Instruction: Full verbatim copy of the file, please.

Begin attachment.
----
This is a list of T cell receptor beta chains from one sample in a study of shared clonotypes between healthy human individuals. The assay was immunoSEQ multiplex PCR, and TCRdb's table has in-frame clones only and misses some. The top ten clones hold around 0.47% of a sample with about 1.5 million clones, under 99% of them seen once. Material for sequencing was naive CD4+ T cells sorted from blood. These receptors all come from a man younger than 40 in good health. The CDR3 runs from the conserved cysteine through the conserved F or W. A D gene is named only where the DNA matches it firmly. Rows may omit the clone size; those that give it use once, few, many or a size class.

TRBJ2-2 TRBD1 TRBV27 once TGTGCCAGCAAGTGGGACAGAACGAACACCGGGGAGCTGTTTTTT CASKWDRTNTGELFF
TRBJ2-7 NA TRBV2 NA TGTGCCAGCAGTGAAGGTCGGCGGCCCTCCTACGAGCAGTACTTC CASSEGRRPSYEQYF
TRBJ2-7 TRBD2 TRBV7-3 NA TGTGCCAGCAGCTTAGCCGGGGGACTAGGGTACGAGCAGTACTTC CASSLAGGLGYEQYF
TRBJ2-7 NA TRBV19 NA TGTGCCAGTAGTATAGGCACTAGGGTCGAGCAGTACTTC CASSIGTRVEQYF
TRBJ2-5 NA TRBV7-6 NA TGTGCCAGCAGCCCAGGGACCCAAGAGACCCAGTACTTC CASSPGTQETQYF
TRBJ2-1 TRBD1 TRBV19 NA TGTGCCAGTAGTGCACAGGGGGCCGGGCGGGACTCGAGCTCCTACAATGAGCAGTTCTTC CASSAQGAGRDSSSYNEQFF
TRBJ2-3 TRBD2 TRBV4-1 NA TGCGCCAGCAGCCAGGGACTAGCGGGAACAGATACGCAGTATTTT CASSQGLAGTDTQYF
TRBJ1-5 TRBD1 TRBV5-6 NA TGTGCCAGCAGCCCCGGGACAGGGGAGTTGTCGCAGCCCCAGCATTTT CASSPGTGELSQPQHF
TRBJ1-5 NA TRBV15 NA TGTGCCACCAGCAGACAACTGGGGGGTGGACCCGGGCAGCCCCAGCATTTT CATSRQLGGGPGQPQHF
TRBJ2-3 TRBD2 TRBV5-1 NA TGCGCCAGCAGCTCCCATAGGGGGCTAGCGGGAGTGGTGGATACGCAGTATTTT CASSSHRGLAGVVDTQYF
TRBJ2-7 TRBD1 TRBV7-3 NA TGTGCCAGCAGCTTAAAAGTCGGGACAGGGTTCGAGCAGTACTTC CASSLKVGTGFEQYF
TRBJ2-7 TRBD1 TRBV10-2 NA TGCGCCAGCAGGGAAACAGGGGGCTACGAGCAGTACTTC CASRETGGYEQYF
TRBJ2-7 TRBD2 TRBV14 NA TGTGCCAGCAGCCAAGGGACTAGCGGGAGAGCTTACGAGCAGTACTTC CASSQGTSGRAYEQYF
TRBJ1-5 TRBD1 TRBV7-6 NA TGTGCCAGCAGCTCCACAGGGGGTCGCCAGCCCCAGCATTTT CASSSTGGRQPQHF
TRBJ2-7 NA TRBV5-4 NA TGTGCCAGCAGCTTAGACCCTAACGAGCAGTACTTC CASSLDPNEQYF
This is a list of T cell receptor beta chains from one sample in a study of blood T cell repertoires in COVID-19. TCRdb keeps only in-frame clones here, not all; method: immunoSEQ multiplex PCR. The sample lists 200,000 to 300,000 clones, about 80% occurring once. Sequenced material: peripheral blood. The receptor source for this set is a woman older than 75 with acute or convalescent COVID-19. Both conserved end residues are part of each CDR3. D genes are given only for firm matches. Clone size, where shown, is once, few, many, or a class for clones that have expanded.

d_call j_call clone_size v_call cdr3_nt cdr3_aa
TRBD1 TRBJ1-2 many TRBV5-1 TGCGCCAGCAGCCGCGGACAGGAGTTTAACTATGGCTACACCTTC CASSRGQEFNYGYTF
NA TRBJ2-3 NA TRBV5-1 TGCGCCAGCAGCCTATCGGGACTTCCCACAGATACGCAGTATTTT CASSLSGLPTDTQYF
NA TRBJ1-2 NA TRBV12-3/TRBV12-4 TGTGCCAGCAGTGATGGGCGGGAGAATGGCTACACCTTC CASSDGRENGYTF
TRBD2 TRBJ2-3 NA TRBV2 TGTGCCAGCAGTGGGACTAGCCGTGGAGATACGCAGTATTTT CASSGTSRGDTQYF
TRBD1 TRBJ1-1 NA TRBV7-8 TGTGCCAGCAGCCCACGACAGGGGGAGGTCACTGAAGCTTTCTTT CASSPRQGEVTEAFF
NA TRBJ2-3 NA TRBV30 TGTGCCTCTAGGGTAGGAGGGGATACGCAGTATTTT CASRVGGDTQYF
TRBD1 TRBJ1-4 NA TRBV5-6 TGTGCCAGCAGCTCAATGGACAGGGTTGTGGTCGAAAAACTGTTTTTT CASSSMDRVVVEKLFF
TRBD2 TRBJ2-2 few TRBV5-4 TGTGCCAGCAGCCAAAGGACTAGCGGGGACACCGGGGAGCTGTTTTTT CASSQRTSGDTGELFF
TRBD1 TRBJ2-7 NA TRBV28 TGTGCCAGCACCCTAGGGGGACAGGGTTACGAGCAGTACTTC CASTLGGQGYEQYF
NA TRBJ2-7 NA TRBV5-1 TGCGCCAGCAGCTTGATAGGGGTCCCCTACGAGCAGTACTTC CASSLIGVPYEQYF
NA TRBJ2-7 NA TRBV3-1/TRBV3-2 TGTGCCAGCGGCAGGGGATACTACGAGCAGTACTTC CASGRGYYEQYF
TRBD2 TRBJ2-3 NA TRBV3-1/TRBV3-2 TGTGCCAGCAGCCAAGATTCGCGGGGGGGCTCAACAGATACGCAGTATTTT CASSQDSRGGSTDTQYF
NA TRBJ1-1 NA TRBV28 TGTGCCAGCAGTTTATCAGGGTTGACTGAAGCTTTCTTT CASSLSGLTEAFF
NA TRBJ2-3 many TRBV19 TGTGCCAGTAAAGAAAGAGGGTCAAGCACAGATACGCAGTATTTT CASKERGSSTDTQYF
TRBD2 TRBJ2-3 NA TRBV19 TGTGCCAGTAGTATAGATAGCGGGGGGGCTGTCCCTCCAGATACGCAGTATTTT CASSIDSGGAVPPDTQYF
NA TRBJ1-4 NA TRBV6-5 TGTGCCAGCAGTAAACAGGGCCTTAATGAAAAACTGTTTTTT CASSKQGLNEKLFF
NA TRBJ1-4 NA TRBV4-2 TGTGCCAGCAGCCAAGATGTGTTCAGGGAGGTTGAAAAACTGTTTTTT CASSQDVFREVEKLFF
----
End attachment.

This is a list of T cell receptor beta chains from one sample in a study of shared clonotypes between healthy human individuals. The assay was immunoSEQ multiplex PCR, and TCRdb's table has in-frame clones only and misses some. The top ten clones hold around 0.47% of a sample with about 1.5 million clones, under 99% of them seen once. Material for sequencing was naive CD4+ T cells sorted from blood. These receptors all come from a man younger than 40 in good health. The CDR3 runs from the conserved cysteine through the conserved F or W. A D gene is named only where the DNA matches it firmly. Rows may omit the clone size; those that give it use once, few, many or a size class.

TRBJ2-2 TRBD1 TRBV27 once TGTGCCAGCAAGTGGGACAGAACGAACACCGGGGAGCTGTTTTTT CASKWDRTNTGELFF
TRBJ2-7 NA TRBV2 NA TGTGCCAGCAGTGAAGGTCGGCGGCCCTCCTACGAGCAGTACTTC CASSEGRRPSYEQYF
TRBJ2-7 TRBD2 TRBV7-3 NA TGTGCCAGCAGCTTAGCCGGGGGACTAGGGTACGAGCAGTACTTC CASSLAGGLGYEQYF
TRBJ2-7 NA TRBV19 NA TGTGCCAGTAGTATAGGCACTAGGGTCGAGCAGTACTTC CASSIGTRVEQYF
TRBJ2-5 NA TRBV7-6 NA TGTGCCAGCAGCCCAGGGACCCAAGAGACCCAGTACTTC CASSPGTQETQYF
TRBJ2-1 TRBD1 TRBV19 NA TGTGCCAGTAGTGCACAGGGGGCCGGGCGGGACTCGAGCTCCTACAATGAGCAGTTCTTC CASSAQGAGRDSSSYNEQFF
TRBJ2-3 TRBD2 TRBV4-1 NA TGCGCCAGCAGCCAGGGACTAGCGGGAACAGATACGCAGTATTTT CASSQGLAGTDTQYF
TRBJ1-5 TRBD1 TRBV5-6 NA TGTGCCAGCAGCCCCGGGACAGGGGAGTTGTCGCAGCCCCAGCATTTT CASSPGTGELSQPQHF
TRBJ1-5 NA TRBV15 NA TGTGCCACCAGCAGACAACTGGGGGGTGGACCCGGGCAGCCCCAGCATTTT CATSRQLGGGPGQPQHF
TRBJ2-3 TRBD2 TRBV5-1 NA TGCGCCAGCAGCTCCCATAGGGGGCTAGCGGGAGTGGTGGATACGCAGTATTTT CASSSHRGLAGVVDTQYF
TRBJ2-7 TRBD1 TRBV7-3 NA TGTGCCAGCAGCTTAAAAGTCGGGACAGGGTTCGAGCAGTACTTC CASSLKVGTGFEQYF
TRBJ2-7 TRBD1 TRBV10-2 NA TGCGCCAGCAGGGAAACAGGGGGCTACGAGCAGTACTTC CASRETGGYEQYF
TRBJ2-7 TRBD2 TRBV14 NA TGTGCCAGCAGCCAAGGGACTAGCGGGAGAGCTTACGAGCAGTACTTC CASSQGTSGRAYEQYF
TRBJ1-5 TRBD1 TRBV7-6 NA TGTGCCAGCAGCTCCACAGGGGGTCGCCAGCCCCAGCATTTT CASSSTGGRQPQHF
TRBJ2-7 NA TRBV5-4 NA TGTGCCAGCAGCTTAGACCCTAACGAGCAGTACTTC CASSLDPNEQYF
This is a list of T cell receptor beta chains from one sample in a study of blood T cell repertoires in COVID-19. TCRdb keeps only in-frame clones here, not all; method: immunoSEQ multiplex PCR. The sample lists 200,000 to 300,000 clones, about 80% occurring once. Sequenced material: peripheral blood. The receptor source for this set is a woman older than 75 with acute or convalescent COVID-19. Both conserved end residues are part of each CDR3. D genes are given only for firm matches. Clone size, where shown, is once, few, many, or a class for clones that have expanded.

d_call j_call clone_size v_call cdr3_nt cdr3_aa
TRBD1 TRBJ1-2 many TRBV5-1 TGCGCCAGCAGCCGCGGACAGGAGTTTAACTATGGCTACACCTTC CASSRGQEFNYGYTF
NA TRBJ2-3 NA TRBV5-1 TGCGCCAGCAGCCTATCGGGACTTCCCACAGATACGCAGTATTTT CASSLSGLPTDTQYF
NA TRBJ1-2 NA TRBV12-3/TRBV12-4 TGTGCCAGCAGTGATGGGCGGGAGAATGGCTACACCTTC CASSDGRENGYTF
TRBD2 TRBJ2-3 NA TRBV2 TGTGCCAGCAGTGGGACTAGCCGTGGAGATACGCAGTATTTT CASSGTSRGDTQYF
TRBD1 TRBJ1-1 NA TRBV7-8 TGTGCCAGCAGCCCACGACAGGGGGAGGTCACTGAAGCTTTCTTT CASSPRQGEVTEAFF
NA TRBJ2-3 NA TRBV30 TGTGCCTCTAGGGTAGGAGGGGATACGCAGTATTTT CASRVGGDTQYF
TRBD1 TRBJ1-4 NA TRBV5-6 TGTGCCAGCAGCTCAATGGACAGGGTTGTGGTCGAAAAACTGTTTTTT CASSSMDRVVVEKLFF
TRBD2 TRBJ2-2 few TRBV5-4 TGTGCCAGCAGCCAAAGGACTAGCGGGGACACCGGGGAGCTGTTTTTT CASSQRTSGDTGELFF
TRBD1 TRBJ2-7 NA TRBV28 TGTGCCAGCACCCTAGGGGGACAGGGTTACGAGCAGTACTTC CASTLGGQGYEQYF
NA TRBJ2-7 NA TRBV5-1 TGCGCCAGCAGCTTGATAGGGGTCCCCTACGAGCAGTACTTC CASSLIGVPYEQYF
NA TRBJ2-7 NA TRBV3-1/TRBV3-2 TGTGCCAGCGGCAGGGGATACTACGAGCAGTACTTC CASGRGYYEQYF
TRBD2 TRBJ2-3 NA TRBV3-1/TRBV3-2 TGTGCCAGCAGCCAAGATTCGCGGGGGGGCTCAACAGATACGCAGTATTTT CASSQDSRGGSTDTQYF
NA TRBJ1-1 NA TRBV28 TGTGCCAGCAGTTTATCAGGGTTGACTGAAGCTTTCTTT CASSLSGLTEAFF
NA TRBJ2-3 many TRBV19 TGTGCCAGTAAAGAAAGAGGGTCAAGCACAGATACGCAGTATTTT CASKERGSSTDTQYF
TRBD2 TRBJ2-3 NA TRBV19 TGTGCCAGTAGTATAGATAGCGGGGGGGCTGTCCCTCCAGATACGCAGTATTTT CASSIDSGGAVPPDTQYF
NA TRBJ1-4 NA TRBV6-5 TGTGCCAGCAGTAAACAGGGCCTTAATGAAAAACTGTTTTTT CASSKQGLNEKLFF
NA TRBJ1-4 NA TRBV4-2 TGTGCCAGCAGCCAAGATGTGTTCAGGGAGGTTGAAAAACTGTTTTTT CASSQDVFREVEKLFF